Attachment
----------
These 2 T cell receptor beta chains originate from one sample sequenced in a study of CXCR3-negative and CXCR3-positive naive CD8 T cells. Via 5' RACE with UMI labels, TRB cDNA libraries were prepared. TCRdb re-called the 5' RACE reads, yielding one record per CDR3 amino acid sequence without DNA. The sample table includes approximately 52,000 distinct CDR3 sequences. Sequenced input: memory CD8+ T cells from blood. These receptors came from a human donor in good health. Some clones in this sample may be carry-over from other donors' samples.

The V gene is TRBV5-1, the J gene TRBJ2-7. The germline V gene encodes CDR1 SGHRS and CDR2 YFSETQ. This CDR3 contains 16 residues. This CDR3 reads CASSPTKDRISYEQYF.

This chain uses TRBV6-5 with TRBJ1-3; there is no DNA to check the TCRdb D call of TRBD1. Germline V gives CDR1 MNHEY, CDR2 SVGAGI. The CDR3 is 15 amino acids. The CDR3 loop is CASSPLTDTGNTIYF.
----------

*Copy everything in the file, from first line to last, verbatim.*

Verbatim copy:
These 2 T cell receptor beta chains originate from one sample sequenced in a study of CXCR3-negative and CXCR3-positive naive CD8 T cells. Via 5' RACE with UMI labels, TRB cDNA libraries were prepared. TCRdb re-called the 5' RACE reads, yielding one record per CDR3 amino acid sequence without DNA. The sample table includes approximately 52,000 distinct CDR3 sequences. Sequenced input: memory CD8+ T cells from blood. These receptors came from a human donor in good health. Some clones in this sample may be carry-over from other donors' samples.

The V gene is TRBV5-1, the J gene TRBJ2-7. The germline V gene encodes CDR1 SGHRS and CDR2 YFSETQ. This CDR3 contains 16 residues. This CDR3 reads CASSPTKDRISYEQYF.

This chain uses TRBV6-5 with TRBJ1-3; there is no DNA to check the TCRdb D call of TRBD1. Germline V gives CDR1 MNHEY, CDR2 SVGAGI. The CDR3 is 15 amino acids. The CDR3 loop is CASSPLTDTGNTIYF.